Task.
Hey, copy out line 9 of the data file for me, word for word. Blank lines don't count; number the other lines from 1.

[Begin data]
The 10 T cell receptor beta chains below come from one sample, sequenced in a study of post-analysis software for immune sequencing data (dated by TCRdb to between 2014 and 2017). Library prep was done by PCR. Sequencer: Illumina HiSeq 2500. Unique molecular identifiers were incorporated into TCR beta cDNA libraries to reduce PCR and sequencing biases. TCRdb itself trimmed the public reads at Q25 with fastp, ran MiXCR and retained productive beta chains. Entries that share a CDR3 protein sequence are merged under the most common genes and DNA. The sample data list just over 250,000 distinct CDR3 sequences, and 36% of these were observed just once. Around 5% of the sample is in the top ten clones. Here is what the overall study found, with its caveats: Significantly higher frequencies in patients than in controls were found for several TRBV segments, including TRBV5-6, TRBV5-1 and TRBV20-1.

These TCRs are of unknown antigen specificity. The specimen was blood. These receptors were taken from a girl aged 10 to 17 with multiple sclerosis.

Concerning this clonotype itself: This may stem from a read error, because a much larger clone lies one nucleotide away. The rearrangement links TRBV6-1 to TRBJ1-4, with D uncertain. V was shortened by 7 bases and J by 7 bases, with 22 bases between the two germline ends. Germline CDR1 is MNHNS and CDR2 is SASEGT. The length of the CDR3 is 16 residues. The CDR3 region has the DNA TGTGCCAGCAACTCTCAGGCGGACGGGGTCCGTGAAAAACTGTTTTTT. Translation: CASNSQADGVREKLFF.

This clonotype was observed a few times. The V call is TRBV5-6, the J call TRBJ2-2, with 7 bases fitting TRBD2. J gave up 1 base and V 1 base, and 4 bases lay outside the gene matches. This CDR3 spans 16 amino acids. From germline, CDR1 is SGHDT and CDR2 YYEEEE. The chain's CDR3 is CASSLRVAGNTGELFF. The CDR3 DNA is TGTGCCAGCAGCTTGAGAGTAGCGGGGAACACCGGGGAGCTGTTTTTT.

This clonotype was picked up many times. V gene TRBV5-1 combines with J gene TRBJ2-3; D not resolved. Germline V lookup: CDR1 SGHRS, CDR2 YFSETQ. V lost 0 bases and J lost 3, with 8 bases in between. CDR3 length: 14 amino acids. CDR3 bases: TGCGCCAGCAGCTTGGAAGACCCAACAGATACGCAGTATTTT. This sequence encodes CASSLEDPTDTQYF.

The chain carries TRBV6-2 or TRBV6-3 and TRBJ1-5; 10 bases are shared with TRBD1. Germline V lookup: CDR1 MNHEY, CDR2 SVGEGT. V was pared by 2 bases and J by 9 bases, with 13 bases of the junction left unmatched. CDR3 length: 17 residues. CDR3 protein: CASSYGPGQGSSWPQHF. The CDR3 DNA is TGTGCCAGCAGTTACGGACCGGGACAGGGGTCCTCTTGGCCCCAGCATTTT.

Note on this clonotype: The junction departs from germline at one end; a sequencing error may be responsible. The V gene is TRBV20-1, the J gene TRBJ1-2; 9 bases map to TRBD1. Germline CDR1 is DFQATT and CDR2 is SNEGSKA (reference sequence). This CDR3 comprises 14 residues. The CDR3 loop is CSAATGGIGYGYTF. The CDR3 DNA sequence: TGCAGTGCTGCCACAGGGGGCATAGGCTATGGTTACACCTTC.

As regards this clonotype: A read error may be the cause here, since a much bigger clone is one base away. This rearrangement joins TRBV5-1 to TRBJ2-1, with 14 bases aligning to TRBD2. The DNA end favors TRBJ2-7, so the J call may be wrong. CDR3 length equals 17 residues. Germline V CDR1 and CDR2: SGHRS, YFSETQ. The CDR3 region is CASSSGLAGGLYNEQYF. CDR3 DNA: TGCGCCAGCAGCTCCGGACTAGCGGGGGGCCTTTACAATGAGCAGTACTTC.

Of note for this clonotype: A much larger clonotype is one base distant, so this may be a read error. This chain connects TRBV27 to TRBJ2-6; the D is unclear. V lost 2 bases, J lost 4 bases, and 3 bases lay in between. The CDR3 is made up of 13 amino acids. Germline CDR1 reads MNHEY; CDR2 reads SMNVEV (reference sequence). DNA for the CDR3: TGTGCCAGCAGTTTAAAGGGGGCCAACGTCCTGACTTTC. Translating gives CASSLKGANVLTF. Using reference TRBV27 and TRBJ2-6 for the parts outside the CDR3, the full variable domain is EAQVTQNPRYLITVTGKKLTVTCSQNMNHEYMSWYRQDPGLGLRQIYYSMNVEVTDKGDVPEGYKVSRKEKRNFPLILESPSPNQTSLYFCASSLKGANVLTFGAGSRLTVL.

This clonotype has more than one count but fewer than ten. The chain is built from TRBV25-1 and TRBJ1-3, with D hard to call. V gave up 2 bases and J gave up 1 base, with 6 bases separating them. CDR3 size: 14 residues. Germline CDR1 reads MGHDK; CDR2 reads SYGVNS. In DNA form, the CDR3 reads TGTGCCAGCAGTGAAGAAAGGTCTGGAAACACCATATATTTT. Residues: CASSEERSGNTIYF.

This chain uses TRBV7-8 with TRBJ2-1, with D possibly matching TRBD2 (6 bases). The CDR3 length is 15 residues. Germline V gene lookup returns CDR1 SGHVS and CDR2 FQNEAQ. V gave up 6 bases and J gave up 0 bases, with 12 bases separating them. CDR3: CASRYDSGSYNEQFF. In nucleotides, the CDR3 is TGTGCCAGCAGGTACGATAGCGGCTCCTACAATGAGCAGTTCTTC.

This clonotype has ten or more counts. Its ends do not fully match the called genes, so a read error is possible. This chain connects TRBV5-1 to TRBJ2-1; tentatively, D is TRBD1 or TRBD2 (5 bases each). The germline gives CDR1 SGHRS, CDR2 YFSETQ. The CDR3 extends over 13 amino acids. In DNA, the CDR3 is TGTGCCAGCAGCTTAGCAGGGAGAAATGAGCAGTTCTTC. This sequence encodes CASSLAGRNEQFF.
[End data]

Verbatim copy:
Of note for this clonotype: A much larger clonotype is one base distant, so this may be a read error. This chain connects TRBV27 to TRBJ2-6; the D is unclear. V lost 2 bases, J lost 4 bases, and 3 bases lay in between. The CDR3 is made up of 13 amino acids. Germline CDR1 reads MNHEY; CDR2 reads SMNVEV (reference sequence). DNA for the CDR3: TGTGCCAGCAGTTTAAAGGGGGCCAACGTCCTGACTTTC. Translating gives CASSLKGANVLTF. Using reference TRBV27 and TRBJ2-6 for the parts outside the CDR3, the full variable domain is EAQVTQNPRYLITVTGKKLTVTCSQNMNHEYMSWYRQDPGLGLRQIYYSMNVEVTDKGDVPEGYKVSRKEKRNFPLILESPSPNQTSLYFCASSLKGANVLTFGAGSRLTVL.